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  • The COVID-19 spread, oil price collapse and broader illiquidity in fixed income and particularly credit markets has created a perfect storm for markets and the economy.
  • As major economies essentially shut down for unknown durations to control the spread of COVID-19, pinpoint economic forecasts are unrealistic. Investors must think in terms of scenario-based outcomes as opposed to normal distributions.
  • As part of this, investors should respect the potential for aggressive monetary, liquidity, regulatory and fiscal policy responses which can trigger sharp changes in the market narrative.
  • These dynamics create extreme market volatility making market timing very difficult and prudent risk management essential. We prefer relative value to large market directional bets in the near term.
  • Longer term investors should not lose sight of the big picture. Overall economic imbalances are much healthier than prior to the Great Financial Crisis of 2008/09.
  • Expected returns for risk assets over the intermediate to longer term have increased as risk premiums have widened, reflecting near-term uncertainty.

The perfect storm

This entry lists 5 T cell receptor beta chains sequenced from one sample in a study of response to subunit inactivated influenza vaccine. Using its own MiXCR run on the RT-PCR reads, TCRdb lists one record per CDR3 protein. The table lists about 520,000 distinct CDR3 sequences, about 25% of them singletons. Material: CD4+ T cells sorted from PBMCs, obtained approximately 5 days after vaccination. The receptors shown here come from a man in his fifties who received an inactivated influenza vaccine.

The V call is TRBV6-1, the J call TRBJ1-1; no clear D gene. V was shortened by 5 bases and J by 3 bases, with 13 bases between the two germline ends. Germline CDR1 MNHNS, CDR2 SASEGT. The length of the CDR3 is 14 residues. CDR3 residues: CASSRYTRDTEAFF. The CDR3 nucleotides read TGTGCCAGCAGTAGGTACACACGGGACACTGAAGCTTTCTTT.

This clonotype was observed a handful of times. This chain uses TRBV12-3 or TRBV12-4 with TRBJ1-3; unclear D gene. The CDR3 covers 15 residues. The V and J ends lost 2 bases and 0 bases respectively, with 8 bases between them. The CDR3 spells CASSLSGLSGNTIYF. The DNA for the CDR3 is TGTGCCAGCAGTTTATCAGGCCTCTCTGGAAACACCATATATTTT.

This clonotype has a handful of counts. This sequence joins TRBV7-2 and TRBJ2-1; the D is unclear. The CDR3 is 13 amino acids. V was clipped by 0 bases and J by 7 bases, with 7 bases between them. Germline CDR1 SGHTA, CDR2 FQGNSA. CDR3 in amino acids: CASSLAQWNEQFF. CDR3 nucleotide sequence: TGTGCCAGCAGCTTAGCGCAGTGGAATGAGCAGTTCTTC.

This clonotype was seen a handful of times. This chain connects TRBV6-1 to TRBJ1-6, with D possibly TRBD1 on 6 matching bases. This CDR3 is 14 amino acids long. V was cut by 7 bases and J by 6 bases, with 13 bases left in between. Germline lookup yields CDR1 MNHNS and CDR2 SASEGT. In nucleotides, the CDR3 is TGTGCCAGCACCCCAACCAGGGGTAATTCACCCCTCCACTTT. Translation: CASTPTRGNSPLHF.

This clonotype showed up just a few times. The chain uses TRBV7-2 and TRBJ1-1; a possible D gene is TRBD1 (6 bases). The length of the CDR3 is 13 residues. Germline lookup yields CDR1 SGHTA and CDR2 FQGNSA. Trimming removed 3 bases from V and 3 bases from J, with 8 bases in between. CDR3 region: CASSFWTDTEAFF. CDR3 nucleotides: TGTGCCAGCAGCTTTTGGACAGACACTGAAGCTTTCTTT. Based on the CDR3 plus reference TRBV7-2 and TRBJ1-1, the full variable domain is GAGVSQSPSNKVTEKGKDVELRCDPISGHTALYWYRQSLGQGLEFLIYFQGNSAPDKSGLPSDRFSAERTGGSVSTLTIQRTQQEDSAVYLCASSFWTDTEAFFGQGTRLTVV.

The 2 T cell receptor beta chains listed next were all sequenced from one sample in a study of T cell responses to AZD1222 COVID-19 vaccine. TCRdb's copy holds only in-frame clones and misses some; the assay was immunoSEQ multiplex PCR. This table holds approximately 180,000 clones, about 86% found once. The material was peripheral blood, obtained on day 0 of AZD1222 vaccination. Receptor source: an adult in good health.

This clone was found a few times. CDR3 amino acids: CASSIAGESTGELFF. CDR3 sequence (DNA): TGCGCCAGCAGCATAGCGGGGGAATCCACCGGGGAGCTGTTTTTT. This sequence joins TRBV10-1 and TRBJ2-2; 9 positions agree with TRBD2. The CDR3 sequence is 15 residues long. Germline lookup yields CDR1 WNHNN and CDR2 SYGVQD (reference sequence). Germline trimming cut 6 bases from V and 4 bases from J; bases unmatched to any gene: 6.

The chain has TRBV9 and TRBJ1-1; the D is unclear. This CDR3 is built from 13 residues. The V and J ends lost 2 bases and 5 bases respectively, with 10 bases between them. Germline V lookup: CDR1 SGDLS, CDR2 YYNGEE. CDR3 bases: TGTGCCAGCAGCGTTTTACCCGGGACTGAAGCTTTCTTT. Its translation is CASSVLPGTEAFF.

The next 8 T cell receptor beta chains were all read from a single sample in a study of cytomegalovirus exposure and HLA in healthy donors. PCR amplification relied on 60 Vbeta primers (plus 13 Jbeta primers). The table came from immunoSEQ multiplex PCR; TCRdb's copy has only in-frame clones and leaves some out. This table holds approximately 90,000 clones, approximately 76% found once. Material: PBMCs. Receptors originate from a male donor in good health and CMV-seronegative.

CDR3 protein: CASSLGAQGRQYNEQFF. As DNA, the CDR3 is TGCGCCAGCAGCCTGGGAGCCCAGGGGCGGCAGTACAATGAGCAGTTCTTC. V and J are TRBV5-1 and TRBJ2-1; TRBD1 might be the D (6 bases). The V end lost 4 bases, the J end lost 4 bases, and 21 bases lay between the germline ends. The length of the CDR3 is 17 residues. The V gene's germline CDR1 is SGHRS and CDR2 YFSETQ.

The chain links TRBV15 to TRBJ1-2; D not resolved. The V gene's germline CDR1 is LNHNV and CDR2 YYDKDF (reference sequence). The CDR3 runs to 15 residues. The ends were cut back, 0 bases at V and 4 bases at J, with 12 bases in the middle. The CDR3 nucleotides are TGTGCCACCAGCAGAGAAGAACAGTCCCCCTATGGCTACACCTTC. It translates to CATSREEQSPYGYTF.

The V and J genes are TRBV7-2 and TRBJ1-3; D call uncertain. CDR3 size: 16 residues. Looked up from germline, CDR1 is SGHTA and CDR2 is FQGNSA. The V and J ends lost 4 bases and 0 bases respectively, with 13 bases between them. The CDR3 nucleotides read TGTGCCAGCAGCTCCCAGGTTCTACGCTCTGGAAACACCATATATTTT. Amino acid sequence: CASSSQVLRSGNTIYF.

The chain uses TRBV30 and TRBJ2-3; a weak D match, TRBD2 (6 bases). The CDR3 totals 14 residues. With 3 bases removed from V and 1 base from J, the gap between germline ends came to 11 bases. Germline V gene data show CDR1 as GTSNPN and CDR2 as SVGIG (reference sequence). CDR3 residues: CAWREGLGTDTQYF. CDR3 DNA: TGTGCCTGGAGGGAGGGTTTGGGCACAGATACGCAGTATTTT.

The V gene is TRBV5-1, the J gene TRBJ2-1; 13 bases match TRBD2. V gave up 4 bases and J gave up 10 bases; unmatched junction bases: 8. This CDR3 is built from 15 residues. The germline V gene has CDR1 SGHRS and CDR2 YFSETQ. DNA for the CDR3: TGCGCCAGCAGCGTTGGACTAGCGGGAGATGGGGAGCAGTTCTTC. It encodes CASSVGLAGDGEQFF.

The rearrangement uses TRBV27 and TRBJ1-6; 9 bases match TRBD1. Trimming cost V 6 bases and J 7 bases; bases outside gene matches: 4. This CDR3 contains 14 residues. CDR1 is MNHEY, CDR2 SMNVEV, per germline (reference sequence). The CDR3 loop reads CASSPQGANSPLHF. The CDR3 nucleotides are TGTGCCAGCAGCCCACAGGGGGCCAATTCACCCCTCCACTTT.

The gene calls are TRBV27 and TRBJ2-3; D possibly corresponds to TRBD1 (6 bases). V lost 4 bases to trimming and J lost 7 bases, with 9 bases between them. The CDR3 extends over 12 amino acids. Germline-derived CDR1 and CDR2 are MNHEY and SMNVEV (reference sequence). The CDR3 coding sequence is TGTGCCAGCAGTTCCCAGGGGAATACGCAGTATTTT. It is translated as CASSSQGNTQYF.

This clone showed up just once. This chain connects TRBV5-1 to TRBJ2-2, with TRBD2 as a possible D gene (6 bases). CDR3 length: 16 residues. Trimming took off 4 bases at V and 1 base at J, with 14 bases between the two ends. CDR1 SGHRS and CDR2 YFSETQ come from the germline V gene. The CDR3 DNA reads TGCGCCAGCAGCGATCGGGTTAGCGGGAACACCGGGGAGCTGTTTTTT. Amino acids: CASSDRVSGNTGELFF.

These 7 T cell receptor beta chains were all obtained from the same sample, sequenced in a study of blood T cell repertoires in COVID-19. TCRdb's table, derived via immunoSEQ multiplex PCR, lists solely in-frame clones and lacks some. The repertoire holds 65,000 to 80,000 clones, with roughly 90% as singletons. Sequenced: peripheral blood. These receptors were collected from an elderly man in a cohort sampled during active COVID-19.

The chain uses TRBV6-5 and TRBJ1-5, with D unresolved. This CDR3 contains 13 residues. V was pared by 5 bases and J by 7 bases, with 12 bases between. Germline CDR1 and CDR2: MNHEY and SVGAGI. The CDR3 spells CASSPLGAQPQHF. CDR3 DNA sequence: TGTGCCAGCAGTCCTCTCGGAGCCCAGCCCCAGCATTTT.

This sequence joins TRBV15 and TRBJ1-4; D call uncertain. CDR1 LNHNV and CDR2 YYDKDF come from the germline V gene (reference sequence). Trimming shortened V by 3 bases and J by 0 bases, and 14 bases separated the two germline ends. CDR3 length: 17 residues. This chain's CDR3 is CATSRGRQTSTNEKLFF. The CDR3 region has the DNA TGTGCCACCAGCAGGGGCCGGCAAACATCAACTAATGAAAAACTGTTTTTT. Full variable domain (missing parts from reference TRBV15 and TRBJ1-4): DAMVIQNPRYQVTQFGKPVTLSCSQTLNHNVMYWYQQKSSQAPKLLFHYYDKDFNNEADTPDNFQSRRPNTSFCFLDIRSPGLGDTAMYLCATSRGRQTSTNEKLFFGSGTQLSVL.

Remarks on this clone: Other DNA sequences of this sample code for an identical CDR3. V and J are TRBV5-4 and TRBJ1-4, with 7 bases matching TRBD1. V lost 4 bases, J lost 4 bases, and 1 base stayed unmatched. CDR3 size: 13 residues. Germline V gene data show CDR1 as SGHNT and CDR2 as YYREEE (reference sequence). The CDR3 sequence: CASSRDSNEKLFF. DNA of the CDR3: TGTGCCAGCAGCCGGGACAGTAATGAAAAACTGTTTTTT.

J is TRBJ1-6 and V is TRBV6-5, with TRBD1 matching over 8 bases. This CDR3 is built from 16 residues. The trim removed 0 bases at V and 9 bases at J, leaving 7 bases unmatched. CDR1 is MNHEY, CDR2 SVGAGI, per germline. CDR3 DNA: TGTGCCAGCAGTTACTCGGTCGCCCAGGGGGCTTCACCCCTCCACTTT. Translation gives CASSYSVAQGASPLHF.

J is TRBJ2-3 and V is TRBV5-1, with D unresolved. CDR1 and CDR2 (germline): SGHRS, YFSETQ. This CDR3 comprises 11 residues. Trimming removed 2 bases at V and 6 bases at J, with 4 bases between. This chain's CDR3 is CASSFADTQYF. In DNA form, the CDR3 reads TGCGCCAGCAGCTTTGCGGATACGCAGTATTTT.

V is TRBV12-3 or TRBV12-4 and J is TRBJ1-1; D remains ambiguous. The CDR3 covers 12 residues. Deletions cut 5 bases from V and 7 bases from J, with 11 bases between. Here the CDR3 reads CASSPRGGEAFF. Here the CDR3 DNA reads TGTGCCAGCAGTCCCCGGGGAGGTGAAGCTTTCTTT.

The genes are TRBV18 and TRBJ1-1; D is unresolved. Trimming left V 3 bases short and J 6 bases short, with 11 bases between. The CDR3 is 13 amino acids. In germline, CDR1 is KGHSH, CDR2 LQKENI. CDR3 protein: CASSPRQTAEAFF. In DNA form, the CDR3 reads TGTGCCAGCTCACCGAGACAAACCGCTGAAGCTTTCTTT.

The spread of the coronavirus outside of China, oil price collapse and sharp tightening of financial conditions have put the global economy on the brink of recession. Whether or not the hit to the economy ends up meeting a formal definition of a recession, for markets it has felt like one. The 21% fall in equities over the 16 days through last Thursday rivals some of the biggest market crashes in history and the four-day widening of credit spreads from Monday through Thursday last week was even sharper than during the height of the Great Financial Crisis. All in, the S&P 500 had a max drawdown of 27% from its all-time high set on the 19th of February through Thursday, before a dramatic counter-trend surge in the final minutes of Friday's trading session erased much of Thursday's losses. Over recent months, Treasuries have held up their defensive properties (something we highlighted in our piece US Treasuries: Overvalued but Valuable) but were volatile in recent days given distress in the overall market.To state the obvious, overall cross-asset volatility is exceptionally high.

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